FORMER Reserve Bank of Zimbabwe Chief Gideon Gono misrepresented facts to the government regarding the situation at the Shabani-Mashaba Mines leading to the company being placed under judicial management, the Constitutional Court has been told.
The allegation was made by Gono's former advisor Munyaradzi Kereke in his answering affidavit as the acrimonious legal battle between the pair continues.
Kereke, now MP for Bikita West, was fired by Gono in unclear circumstances. He later made sensational allegations that Gono stole millions in public funds and is now pressing for authorities to investigate the case.
Shabani-Mashaba Mine, previously owned by exiled businessman Mutumwa Mawere, was forcibly placed under curatorship by the government in 2004 over claims the company was heavily indebted and needed reconstruction.
Mawere rejected the claims and has been since fighting to get his businesses back without any success.
Now Kereke claims Gono "lied" to the government.
"In my report to the first respondent (Gono) as already submitted before this honourable court I pointed out that the second respondent manipulated the Reserve Bank of Zimbabwe' debts to SMM holdings in a manner that misdirected the government in its dealings with the company in very fundamental ways," Kereke claims.
The legislator said auditors picked up "this fraudulent manipulation of books of accounts" and "explicitly documented this but the second respondent (Gono) yet again wielded his powers as he doubled up as the RBZ board's chairman and ignored the findings of the auditors".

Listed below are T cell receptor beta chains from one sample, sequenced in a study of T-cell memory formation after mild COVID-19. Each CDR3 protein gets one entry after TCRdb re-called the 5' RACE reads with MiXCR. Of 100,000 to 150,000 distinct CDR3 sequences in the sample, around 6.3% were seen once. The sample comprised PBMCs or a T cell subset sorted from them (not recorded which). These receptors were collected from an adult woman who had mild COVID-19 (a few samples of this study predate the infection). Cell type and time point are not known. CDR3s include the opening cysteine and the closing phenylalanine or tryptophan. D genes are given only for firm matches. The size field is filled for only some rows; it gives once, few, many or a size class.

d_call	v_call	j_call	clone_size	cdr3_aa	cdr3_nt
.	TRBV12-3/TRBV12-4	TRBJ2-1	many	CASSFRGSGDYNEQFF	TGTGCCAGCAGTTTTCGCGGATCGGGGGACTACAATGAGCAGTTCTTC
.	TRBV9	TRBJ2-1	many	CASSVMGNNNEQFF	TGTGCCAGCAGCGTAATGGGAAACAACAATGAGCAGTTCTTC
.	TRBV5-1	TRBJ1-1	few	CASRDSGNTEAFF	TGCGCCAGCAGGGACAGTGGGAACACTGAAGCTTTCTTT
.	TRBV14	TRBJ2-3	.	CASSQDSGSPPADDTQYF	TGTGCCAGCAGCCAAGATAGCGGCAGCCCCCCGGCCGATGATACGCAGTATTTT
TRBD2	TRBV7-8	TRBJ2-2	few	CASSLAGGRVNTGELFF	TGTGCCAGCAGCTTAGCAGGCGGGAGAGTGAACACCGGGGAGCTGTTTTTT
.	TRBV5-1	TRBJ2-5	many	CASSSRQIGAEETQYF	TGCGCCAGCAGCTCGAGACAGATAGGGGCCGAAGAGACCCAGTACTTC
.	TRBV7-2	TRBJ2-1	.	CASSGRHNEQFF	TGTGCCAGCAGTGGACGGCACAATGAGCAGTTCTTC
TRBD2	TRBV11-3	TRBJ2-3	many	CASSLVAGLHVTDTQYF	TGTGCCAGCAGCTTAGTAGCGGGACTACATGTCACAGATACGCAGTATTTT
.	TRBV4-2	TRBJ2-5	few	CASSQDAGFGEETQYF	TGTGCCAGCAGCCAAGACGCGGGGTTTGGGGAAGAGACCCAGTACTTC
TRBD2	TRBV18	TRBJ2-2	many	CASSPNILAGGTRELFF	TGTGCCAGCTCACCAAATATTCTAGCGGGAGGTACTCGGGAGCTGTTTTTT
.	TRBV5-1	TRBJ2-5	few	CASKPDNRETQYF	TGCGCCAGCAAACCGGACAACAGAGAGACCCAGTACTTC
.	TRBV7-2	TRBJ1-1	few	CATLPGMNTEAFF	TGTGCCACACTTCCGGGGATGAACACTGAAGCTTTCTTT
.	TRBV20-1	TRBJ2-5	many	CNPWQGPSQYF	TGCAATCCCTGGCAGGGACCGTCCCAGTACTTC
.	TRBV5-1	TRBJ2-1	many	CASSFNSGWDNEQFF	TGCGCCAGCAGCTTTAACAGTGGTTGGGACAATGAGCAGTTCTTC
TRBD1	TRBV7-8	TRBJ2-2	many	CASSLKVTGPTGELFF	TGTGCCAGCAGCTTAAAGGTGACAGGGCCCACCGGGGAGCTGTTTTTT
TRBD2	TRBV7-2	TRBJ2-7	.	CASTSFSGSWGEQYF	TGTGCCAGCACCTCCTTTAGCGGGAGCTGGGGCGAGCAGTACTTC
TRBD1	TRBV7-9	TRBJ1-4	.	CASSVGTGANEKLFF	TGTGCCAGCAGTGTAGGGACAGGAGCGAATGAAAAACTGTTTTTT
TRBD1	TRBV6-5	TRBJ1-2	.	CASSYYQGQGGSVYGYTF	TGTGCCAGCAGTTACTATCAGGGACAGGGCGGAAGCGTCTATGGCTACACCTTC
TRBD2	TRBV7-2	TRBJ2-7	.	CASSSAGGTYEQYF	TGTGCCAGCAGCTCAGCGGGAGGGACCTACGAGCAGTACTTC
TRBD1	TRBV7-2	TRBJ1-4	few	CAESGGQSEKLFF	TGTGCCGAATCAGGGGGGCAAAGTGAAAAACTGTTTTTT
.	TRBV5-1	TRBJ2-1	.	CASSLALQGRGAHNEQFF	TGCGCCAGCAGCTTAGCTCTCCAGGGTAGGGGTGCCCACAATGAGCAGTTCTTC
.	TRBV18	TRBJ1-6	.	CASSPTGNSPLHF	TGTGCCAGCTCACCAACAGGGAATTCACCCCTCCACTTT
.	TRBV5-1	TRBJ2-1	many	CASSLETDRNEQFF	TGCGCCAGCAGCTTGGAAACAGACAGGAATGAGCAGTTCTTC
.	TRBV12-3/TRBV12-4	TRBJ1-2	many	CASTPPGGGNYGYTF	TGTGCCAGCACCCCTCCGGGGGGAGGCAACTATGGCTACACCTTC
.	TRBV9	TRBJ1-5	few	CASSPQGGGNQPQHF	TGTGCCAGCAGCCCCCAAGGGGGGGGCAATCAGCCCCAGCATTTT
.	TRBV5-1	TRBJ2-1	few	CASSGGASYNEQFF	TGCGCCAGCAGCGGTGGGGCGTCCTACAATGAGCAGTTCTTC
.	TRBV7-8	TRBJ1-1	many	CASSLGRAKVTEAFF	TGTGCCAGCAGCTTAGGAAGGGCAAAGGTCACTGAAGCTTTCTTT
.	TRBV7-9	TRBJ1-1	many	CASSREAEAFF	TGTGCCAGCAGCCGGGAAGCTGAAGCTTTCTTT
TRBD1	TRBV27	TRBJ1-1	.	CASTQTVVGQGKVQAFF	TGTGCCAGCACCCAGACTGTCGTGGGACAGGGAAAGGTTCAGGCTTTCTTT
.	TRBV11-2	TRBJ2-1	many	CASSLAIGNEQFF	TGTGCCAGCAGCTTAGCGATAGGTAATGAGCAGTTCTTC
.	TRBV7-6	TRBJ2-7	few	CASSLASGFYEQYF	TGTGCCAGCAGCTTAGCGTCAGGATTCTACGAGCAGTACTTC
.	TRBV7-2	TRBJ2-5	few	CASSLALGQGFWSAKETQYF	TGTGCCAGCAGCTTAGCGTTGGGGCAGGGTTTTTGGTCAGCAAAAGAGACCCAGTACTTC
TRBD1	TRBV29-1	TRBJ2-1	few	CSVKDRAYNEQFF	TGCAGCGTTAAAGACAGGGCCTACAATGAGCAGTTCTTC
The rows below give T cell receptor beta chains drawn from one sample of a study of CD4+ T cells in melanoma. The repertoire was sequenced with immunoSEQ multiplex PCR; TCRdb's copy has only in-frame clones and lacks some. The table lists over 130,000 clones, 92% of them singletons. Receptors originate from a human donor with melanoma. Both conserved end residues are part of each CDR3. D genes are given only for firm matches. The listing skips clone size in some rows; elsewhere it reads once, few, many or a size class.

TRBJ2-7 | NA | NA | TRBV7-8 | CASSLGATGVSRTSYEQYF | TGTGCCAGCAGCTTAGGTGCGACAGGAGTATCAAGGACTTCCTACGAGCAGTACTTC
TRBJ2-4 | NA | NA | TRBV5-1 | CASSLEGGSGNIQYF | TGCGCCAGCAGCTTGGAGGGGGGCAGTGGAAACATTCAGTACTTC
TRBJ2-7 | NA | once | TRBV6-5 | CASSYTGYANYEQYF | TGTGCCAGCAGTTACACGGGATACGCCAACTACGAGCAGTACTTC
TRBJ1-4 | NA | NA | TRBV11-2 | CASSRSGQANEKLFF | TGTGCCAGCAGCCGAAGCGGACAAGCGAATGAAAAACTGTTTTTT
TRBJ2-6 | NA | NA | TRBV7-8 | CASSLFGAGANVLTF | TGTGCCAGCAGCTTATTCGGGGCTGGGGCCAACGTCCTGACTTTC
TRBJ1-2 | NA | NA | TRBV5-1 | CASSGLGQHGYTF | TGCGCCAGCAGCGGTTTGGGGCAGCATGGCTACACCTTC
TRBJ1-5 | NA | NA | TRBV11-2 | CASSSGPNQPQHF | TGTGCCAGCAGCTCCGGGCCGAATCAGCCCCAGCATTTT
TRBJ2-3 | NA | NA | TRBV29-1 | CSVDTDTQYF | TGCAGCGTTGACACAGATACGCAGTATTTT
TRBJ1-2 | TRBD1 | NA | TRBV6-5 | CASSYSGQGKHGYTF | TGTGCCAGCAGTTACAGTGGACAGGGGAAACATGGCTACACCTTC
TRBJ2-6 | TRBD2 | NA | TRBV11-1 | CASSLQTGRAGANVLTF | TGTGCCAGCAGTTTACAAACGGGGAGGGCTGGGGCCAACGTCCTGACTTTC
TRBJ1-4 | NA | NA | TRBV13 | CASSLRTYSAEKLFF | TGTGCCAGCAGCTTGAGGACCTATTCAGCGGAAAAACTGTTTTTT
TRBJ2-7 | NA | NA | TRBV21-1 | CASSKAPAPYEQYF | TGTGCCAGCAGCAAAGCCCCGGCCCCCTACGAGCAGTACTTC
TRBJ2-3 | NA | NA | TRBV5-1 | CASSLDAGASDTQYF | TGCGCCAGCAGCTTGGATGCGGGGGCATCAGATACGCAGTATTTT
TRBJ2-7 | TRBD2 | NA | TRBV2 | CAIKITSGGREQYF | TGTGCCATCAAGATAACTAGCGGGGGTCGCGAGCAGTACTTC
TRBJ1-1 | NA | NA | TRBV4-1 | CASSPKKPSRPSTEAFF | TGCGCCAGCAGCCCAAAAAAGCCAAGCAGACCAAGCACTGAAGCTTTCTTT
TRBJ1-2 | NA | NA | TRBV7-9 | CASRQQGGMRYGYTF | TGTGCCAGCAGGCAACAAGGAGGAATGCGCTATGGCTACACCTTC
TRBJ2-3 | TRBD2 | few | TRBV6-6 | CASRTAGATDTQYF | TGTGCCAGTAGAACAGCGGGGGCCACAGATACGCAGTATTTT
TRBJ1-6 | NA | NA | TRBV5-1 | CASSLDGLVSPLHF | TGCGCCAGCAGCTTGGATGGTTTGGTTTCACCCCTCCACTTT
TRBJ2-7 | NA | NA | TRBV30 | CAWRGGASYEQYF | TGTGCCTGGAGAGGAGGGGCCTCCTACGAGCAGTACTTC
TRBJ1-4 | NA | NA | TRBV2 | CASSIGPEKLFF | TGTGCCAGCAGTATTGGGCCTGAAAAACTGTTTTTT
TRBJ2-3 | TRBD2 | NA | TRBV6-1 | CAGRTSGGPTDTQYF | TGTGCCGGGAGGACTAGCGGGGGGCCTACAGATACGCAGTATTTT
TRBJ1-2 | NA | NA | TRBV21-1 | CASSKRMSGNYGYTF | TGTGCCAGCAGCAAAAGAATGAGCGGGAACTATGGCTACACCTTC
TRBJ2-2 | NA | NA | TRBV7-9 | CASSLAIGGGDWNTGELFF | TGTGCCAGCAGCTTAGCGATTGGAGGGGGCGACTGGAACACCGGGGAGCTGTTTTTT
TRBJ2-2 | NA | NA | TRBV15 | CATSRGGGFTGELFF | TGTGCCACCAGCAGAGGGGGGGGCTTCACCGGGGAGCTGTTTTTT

Kereke added that the external auditors Deloitte and Touche pointed out that SMM holdings debts were exaggerated by more than four times the original capital borrowings through bizarre interests loaded in breach of the In Duplum Rule.
"For the record I wish the honourable court to please take note that it was precisely these cooked up debts which were created by the second respondent in a vindictive manner against SMM holdings shareholders that led to the government taking over SMM holdings," Kereke told the ConCourt.
The wrangles that then followed, Kereke said, led to the closure of SMM asbestos mine in Zvishavane, destroying jobs and foreign exchange earnings for the country
"Such vindictive misdirected and shameless misrepresentation of facts by second respondent is unpardonable. As his advisor, I pointed this anomaly in the strongest of terms but was quashed into silence through direct threats of censure," he said.
Commenting on the saga in 2012 Mawere said President Robert Mugabe was ill-advised regarding the case.
"Individuals with their own agendas chose to give Mugabe the wrong advice and he is being confused in the process. He should be properly informed in order to make balanced decisions. Mugabe is watching with his eyes wide open as the Constitution and other laws of the country are being murdered," said Mawere.
The businessman reiterated the argument he had put forward in court that the role of the Reserve Bank of Zimbabwe, headed by Gono, was questionable.
"You don't understand where the RBZ came from in this absurdity (placing of SMM under curatorship). What was Gono's interest in it? If at all I owed anyone money, was the RBZ part of that? There are things that just don't make sense," said Mawere.